“Justice is the legal or philosophical theory by which fairness is administered. Societies base their laws and political orders on justice, trying to make all laws and orders be applied fairly over everyone. Let’s jump into a little history.
The concept of justice differs in every culture. An early theory of justice was set out by the Ancient Greek philosopher Plato in his work The Republic. Advocates of divine command theory argue that justice issues from God. In the 17th century, theorists like John Locke argued for the theory of natural law. Thinkers in the social contract tradition argued that justice is derived from the mutual agreement of everyone concerned. In the 19th century, utilitarian thinkers including John Stuart Mill argued that justice is what has the best consequences. Theories of distributive justice concern what is distributed, between whom they are to be distributed, and what is the proper distribution. Egalitarians argued that justice can only exist within the coordinates of equality. John Rawls used a social contract argument to show that justice, and especially distributive justice, is a form of fairness. Property rights theorists (like Robert Nozick) take a deontological view of distributive justice and argue that property rights-based justice maximizes the overall wealth of an economic system. Theories of retributive justice are concerned with punishment for wrongdoing. Restorative justice (also sometimes called “reparative justice”) is an approach to justice that focuses on restoring what is good, and necessarily focuses on the needs of victims and offenders.” https://en.wikipedia.org/wiki/Justice
Money laundering is the term for any process that “cleans” illegally obtained funds of their “dirty” criminal origins, allowing them to be used within the legal economy. And the practice is about as old as money itself. But how does it actually work?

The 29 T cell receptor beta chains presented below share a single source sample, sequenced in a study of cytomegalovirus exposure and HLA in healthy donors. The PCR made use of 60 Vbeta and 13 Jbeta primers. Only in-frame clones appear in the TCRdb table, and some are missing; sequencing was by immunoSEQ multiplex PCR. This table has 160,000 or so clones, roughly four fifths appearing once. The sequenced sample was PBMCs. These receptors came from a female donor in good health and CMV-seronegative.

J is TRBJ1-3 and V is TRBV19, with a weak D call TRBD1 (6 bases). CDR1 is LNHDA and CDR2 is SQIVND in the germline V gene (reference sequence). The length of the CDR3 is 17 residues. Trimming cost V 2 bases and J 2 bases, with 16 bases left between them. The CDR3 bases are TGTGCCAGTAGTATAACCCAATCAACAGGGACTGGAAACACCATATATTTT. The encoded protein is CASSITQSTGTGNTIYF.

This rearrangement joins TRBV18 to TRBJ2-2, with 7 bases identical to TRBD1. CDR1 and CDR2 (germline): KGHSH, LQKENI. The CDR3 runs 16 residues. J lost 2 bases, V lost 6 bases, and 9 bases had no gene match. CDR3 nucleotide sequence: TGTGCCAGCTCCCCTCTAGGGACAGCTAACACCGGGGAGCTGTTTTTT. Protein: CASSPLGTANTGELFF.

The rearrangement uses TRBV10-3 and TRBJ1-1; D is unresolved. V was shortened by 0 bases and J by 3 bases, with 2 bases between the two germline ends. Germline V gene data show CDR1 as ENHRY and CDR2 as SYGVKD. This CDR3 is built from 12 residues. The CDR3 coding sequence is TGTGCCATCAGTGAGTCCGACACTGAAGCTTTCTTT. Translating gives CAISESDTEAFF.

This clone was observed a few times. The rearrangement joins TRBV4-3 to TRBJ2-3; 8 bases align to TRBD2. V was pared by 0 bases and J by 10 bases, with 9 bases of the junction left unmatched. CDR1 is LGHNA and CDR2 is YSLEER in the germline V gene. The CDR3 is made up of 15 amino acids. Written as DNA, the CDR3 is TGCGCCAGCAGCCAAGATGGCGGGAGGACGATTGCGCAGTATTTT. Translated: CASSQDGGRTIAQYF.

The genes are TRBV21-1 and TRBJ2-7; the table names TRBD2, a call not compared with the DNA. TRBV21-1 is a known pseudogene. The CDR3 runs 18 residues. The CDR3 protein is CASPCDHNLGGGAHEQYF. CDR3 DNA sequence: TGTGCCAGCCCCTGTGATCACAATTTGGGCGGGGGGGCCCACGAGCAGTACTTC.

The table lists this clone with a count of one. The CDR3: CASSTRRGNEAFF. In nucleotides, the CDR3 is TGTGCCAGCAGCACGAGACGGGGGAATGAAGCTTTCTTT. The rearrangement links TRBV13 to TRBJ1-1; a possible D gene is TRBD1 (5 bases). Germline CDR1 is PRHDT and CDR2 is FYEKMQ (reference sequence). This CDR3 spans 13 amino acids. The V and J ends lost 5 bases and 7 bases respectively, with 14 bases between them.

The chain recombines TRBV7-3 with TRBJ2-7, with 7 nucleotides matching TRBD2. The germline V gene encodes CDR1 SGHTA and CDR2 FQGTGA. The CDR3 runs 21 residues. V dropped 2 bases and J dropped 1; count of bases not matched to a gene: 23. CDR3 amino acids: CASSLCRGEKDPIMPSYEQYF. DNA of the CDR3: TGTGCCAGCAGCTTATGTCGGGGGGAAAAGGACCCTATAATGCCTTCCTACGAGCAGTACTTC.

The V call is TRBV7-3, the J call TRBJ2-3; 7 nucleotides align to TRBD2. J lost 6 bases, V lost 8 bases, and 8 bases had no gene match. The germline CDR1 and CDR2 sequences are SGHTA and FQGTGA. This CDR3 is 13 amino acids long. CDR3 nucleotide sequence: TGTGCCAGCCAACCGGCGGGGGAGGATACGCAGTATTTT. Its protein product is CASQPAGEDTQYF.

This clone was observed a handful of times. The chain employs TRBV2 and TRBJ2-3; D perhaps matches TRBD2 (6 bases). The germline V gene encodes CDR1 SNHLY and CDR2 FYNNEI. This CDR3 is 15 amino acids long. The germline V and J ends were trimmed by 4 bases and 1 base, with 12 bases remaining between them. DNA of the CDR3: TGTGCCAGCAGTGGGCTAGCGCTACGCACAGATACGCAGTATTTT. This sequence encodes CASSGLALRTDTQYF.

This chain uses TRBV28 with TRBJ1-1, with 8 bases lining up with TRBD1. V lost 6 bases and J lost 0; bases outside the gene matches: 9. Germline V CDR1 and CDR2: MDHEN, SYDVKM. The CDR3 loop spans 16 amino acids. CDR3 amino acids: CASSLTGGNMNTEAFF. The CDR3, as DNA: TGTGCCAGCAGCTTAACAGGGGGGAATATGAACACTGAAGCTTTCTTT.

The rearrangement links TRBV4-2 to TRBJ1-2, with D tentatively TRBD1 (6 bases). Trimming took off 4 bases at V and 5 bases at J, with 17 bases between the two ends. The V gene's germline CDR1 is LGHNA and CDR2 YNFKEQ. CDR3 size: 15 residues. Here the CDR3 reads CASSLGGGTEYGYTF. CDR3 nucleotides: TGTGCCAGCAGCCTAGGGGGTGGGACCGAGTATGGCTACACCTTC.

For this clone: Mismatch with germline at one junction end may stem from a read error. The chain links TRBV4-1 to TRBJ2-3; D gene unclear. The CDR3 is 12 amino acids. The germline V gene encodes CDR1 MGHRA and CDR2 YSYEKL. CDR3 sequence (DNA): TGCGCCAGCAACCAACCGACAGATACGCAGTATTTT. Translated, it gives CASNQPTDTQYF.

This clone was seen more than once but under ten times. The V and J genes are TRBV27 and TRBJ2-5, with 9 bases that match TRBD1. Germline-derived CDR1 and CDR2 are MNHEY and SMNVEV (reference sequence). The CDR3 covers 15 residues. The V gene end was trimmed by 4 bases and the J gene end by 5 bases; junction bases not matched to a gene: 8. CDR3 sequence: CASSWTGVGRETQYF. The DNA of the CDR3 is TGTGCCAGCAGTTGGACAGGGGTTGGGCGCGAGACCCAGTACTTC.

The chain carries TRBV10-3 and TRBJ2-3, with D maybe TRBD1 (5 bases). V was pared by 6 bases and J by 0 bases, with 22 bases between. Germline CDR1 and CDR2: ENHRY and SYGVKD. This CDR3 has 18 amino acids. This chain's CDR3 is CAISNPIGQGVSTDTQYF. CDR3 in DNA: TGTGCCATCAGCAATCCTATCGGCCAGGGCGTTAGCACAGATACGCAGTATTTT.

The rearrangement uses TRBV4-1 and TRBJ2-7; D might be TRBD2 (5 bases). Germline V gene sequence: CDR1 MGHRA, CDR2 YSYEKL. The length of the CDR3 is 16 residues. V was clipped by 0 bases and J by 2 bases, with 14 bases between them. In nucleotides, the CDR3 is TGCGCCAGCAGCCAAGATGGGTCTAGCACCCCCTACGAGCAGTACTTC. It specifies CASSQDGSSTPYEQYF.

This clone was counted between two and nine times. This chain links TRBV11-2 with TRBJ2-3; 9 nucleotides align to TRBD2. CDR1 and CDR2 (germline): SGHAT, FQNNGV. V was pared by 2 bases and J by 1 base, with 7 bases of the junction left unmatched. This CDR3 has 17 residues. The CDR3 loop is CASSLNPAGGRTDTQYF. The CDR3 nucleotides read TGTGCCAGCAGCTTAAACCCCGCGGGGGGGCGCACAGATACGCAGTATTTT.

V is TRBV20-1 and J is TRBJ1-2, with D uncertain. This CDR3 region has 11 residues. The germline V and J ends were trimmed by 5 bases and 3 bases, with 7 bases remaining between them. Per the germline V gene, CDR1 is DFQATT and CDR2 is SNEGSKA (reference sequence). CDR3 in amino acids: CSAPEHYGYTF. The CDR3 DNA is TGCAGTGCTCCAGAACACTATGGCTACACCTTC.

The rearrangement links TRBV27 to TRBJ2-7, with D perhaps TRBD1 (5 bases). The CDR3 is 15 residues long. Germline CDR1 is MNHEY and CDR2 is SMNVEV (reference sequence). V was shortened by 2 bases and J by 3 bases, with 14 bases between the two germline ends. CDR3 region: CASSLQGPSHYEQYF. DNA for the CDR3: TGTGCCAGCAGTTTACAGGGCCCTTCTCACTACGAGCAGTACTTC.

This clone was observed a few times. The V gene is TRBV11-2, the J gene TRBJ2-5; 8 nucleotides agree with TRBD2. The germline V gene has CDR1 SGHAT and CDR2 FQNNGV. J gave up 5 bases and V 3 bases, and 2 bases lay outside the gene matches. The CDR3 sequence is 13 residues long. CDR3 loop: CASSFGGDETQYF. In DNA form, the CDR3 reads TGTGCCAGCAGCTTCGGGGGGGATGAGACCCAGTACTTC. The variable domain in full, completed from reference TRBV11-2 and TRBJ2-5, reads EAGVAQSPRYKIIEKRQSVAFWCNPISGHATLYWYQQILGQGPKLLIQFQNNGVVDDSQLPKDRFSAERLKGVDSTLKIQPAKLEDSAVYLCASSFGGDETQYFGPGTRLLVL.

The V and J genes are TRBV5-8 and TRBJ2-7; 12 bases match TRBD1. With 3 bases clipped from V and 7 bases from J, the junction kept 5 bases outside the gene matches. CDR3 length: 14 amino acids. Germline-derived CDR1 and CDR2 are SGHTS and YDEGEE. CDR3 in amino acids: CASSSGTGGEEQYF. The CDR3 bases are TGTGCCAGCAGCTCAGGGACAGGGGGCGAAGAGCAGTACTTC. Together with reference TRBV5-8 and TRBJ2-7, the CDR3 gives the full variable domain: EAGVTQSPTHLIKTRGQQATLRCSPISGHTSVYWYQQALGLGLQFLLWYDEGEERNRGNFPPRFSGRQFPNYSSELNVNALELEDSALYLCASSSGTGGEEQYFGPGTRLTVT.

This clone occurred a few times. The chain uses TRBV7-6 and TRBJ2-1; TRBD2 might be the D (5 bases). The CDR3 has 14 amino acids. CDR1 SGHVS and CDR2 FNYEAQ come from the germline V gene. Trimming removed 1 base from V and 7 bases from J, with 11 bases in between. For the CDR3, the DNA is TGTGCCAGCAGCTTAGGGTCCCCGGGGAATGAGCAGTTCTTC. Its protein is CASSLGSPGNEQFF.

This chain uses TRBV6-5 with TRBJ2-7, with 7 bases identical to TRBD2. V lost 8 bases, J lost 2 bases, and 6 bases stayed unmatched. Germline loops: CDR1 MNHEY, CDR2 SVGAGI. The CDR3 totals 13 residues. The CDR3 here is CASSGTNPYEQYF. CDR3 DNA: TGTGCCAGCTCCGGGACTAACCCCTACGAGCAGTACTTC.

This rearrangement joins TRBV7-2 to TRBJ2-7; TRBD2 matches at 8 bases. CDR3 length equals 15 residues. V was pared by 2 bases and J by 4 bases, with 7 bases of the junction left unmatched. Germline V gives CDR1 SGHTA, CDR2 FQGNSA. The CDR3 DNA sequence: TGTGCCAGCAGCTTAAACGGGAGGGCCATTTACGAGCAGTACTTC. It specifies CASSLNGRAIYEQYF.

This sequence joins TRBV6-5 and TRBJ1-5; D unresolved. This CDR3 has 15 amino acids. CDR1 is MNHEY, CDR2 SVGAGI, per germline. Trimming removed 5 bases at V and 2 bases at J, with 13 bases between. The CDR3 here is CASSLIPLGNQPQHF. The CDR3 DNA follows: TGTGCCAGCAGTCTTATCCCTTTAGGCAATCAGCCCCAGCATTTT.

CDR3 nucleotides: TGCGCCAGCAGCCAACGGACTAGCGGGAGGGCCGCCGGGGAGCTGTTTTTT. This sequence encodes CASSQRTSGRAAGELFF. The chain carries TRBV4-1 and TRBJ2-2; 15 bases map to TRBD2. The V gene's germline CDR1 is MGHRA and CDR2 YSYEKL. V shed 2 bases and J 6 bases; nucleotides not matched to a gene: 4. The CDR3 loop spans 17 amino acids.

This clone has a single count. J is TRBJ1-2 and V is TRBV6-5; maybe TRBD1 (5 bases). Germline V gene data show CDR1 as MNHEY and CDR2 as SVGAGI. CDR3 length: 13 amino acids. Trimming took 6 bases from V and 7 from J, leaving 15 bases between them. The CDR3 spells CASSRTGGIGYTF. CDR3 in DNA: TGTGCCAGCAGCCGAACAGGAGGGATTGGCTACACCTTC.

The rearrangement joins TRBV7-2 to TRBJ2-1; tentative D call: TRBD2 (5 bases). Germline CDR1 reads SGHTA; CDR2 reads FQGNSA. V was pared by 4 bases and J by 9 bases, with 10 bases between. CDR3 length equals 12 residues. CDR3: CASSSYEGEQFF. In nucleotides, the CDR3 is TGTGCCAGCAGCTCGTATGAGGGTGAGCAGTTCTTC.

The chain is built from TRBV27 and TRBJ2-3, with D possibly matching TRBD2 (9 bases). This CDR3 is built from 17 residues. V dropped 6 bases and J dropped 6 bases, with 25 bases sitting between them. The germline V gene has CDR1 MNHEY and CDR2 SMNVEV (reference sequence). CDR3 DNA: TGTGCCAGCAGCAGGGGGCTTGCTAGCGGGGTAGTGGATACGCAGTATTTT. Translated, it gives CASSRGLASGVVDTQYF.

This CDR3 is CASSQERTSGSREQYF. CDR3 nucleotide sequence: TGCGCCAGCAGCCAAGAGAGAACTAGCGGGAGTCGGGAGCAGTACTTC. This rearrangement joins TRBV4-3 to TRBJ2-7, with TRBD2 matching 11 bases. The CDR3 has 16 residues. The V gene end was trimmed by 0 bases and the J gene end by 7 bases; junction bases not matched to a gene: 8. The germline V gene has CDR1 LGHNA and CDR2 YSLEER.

“Money laundering is the process of transforming the profits of crime and corruption into ostensibly “legitimate” assets. In a number of legal and regulatory systems, however, the term money laundering has become conflated with other forms of financial and business crime, and is sometimes used more generally to include misuse of the financial system (involving things such as securities, digital currencies, credit cards, and traditional currency), including terrorism financing and evasion of international sanctions. Most anti-money laundering laws openly conflate money laundering (which is concerned with the source of funds) with terrorism financing (which is concerned with a destination of funds) when regulating the financial system.
Some countries define money laundering as obfuscating sources of money, either intentionally or by merely using financial systems or services that do not identify or track sources or destinations. Other countries define money laundering in such a way as to include money from an activity that would have been a crime in that country, even if the activity was legal where the actual conduct occurred. There has been some criticism of anti-money laundering laws with some commentators saying that this broad brush of applying money laundering to incidental, extraterritorial, or simply privacy-seeking behaviors are like a financial thoughtcrime.” https://en.wikipedia.org/wiki/Money_laundering